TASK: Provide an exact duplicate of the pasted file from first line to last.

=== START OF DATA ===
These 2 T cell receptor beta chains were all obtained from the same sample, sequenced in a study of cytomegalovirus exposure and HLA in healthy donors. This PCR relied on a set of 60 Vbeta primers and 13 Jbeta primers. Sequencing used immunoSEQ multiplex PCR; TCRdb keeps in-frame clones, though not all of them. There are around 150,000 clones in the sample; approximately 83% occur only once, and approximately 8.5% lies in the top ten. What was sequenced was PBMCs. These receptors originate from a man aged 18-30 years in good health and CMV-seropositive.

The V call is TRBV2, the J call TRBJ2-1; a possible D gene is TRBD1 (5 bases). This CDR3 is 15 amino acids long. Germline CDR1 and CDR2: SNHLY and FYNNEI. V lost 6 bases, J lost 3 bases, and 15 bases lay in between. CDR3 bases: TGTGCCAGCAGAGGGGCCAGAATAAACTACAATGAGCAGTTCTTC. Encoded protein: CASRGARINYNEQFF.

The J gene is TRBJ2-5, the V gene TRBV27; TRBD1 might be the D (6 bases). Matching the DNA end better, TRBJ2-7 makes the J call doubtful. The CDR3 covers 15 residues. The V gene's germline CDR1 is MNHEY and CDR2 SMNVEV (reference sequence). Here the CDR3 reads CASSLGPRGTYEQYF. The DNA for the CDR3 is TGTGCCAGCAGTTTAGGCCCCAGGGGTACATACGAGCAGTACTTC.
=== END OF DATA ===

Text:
These 2 T cell receptor beta chains were all obtained from the same sample, sequenced in a study of cytomegalovirus exposure and HLA in healthy donors. This PCR relied on a set of 60 Vbeta primers and 13 Jbeta primers. Sequencing used immunoSEQ multiplex PCR; TCRdb keeps in-frame clones, though not all of them. There are around 150,000 clones in the sample; approximately 83% occur only once, and approximately 8.5% lies in the top ten. What was sequenced was PBMCs. These receptors originate from a man aged 18-30 years in good health and CMV-seropositive.

The V call is TRBV2, the J call TRBJ2-1; a possible D gene is TRBD1 (5 bases). This CDR3 is 15 amino acids long. Germline CDR1 and CDR2: SNHLY and FYNNEI. V lost 6 bases, J lost 3 bases, and 15 bases lay in between. CDR3 bases: TGTGCCAGCAGAGGGGCCAGAATAAACTACAATGAGCAGTTCTTC. Encoded protein: CASRGARINYNEQFF.

The J gene is TRBJ2-5, the V gene TRBV27; TRBD1 might be the D (6 bases). Matching the DNA end better, TRBJ2-7 makes the J call doubtful. The CDR3 covers 15 residues. The V gene's germline CDR1 is MNHEY and CDR2 SMNVEV (reference sequence). Here the CDR3 reads CASSLGPRGTYEQYF. The DNA for the CDR3 is TGTGCCAGCAGTTTAGGCCCCAGGGGTACATACGAGCAGTACTTC.